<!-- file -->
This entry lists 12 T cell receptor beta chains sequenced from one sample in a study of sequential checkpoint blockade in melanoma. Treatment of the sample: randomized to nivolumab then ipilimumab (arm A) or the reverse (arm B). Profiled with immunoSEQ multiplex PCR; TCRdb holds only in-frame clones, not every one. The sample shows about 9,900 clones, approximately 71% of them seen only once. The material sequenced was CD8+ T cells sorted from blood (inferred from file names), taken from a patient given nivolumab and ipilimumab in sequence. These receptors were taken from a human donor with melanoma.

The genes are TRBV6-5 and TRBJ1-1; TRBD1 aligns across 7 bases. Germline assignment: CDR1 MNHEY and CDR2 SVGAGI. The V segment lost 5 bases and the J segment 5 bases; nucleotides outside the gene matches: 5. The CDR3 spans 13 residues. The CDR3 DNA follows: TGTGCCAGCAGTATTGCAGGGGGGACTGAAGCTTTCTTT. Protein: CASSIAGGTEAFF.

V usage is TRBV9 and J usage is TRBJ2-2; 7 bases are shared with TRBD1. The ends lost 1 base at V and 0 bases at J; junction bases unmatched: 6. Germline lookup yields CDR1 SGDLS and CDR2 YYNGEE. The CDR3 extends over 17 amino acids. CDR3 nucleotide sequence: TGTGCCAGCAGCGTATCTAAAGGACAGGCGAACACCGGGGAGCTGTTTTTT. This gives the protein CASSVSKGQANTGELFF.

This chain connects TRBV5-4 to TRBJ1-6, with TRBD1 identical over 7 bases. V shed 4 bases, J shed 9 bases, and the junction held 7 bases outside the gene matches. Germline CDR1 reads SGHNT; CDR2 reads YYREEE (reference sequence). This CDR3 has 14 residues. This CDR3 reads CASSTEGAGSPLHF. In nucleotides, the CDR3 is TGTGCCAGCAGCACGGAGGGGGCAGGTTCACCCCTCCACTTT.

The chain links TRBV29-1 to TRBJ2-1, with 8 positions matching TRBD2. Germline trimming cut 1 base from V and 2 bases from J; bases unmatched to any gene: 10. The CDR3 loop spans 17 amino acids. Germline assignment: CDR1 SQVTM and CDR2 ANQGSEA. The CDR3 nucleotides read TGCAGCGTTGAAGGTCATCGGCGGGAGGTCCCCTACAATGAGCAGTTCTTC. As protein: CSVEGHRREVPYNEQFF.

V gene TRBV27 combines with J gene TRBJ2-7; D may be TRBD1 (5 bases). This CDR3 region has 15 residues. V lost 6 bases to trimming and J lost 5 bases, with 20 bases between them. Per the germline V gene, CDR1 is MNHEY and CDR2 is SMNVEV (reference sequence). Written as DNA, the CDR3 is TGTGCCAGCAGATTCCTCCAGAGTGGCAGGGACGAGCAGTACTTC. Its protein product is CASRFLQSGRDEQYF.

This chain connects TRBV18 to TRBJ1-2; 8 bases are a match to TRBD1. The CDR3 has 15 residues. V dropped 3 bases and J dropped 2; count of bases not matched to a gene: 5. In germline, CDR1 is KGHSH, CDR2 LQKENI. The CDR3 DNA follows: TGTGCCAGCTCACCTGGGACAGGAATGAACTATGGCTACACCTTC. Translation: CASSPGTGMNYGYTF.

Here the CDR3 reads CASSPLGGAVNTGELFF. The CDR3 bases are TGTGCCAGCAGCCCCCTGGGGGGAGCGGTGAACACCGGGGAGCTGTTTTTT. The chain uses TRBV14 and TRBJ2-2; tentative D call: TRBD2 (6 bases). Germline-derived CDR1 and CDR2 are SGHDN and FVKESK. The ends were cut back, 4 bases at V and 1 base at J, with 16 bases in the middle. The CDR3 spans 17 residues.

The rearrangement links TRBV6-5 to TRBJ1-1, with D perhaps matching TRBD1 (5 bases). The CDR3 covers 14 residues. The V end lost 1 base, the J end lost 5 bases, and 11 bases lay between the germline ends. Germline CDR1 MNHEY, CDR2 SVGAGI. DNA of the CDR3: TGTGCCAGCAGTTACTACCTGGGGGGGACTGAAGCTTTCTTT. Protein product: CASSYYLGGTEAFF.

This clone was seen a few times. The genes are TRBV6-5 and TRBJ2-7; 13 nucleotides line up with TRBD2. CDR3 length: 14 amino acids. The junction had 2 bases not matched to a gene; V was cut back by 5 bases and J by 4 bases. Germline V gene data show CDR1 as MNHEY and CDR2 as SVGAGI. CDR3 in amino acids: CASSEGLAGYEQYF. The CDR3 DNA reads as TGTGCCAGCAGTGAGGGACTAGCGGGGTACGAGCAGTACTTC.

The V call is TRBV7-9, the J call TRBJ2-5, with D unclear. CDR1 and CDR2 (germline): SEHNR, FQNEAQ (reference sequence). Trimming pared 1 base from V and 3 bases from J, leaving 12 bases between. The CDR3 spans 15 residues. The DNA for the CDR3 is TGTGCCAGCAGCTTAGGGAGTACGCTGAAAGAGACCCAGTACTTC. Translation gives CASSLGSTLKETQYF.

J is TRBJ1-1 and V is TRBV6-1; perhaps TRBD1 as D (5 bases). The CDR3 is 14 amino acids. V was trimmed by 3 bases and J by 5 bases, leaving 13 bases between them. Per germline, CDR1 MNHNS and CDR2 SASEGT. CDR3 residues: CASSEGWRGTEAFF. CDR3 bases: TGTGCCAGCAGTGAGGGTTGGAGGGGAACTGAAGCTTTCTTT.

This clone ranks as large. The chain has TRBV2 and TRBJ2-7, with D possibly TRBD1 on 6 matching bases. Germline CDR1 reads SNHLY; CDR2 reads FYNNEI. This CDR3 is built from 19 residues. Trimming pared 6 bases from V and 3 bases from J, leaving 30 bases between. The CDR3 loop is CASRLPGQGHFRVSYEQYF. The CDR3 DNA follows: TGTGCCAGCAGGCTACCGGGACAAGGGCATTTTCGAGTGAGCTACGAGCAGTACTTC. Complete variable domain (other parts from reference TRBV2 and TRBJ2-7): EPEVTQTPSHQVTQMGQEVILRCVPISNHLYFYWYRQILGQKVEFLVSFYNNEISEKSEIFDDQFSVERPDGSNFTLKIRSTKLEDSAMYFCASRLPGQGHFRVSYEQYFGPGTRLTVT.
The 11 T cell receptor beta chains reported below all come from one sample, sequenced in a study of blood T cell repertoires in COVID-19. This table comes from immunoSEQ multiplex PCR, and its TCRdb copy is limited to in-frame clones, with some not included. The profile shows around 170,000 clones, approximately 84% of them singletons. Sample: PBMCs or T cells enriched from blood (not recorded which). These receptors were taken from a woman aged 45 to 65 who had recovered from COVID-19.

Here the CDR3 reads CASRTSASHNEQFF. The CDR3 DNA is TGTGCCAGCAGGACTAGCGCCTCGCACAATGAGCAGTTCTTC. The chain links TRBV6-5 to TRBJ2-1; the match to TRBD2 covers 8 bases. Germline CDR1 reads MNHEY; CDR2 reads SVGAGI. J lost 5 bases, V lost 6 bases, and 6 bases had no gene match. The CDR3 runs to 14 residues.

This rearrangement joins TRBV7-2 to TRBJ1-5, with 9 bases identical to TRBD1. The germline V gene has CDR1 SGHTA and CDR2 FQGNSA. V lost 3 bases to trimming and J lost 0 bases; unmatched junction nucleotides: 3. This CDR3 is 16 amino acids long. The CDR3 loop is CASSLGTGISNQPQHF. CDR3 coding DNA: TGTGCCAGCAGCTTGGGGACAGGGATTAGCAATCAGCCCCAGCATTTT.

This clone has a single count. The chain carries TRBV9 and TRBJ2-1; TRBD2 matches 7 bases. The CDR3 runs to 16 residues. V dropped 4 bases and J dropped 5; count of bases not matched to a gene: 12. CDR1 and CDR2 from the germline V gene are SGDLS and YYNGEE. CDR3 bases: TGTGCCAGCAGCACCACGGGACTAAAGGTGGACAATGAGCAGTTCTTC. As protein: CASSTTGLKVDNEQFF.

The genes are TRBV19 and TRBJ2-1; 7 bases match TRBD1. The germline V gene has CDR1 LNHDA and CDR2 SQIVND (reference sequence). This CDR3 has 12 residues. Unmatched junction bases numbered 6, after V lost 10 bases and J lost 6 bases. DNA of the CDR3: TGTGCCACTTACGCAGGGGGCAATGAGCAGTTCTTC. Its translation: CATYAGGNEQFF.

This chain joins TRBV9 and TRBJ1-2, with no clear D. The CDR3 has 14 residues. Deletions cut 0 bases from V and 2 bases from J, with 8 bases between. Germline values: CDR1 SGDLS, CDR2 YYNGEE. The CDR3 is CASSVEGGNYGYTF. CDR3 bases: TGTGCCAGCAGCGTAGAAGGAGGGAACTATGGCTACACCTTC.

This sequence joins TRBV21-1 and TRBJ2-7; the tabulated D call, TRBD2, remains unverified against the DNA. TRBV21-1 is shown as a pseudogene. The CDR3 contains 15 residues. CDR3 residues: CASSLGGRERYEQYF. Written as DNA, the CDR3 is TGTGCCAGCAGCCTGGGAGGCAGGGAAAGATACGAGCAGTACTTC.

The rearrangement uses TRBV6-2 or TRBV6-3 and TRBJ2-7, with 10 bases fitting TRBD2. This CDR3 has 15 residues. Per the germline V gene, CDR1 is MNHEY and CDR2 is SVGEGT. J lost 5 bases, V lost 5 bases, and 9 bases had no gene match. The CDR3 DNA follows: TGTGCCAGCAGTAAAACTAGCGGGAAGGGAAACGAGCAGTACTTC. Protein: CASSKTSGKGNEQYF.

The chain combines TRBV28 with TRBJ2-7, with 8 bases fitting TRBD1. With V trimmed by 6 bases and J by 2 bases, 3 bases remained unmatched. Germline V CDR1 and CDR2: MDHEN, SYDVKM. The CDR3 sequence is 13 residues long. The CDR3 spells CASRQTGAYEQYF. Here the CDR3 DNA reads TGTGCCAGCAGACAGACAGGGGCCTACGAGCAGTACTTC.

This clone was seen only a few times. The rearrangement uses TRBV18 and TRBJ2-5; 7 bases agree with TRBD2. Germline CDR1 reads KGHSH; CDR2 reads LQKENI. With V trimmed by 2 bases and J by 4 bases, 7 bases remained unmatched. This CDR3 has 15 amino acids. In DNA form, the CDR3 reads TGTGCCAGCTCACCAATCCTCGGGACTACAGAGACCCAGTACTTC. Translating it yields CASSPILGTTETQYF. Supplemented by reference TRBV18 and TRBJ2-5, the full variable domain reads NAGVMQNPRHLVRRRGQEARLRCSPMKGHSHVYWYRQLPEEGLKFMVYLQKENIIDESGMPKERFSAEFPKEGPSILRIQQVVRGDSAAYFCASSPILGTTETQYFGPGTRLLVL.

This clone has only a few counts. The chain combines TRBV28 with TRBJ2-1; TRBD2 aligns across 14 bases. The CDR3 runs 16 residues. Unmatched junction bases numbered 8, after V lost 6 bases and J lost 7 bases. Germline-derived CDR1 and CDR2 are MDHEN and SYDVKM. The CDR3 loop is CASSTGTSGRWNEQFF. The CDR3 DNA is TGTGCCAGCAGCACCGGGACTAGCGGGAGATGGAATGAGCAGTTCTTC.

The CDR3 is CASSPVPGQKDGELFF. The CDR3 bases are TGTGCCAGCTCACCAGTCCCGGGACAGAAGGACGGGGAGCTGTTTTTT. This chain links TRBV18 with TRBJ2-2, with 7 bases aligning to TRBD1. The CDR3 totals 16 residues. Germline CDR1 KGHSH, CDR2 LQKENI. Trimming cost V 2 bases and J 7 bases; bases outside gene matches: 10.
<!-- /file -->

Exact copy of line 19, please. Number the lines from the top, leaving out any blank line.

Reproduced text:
This chain joins TRBV9 and TRBJ1-2, with no clear D. The CDR3 has 14 residues. Deletions cut 0 bases from V and 2 bases from J, with 8 bases between. Germline values: CDR1 SGDLS, CDR2 YYNGEE. The CDR3 is CASSVEGGNYGYTF. CDR3 bases: TGTGCCAGCAGCGTAGAAGGAGGGAACTATGGCTACACCTTC.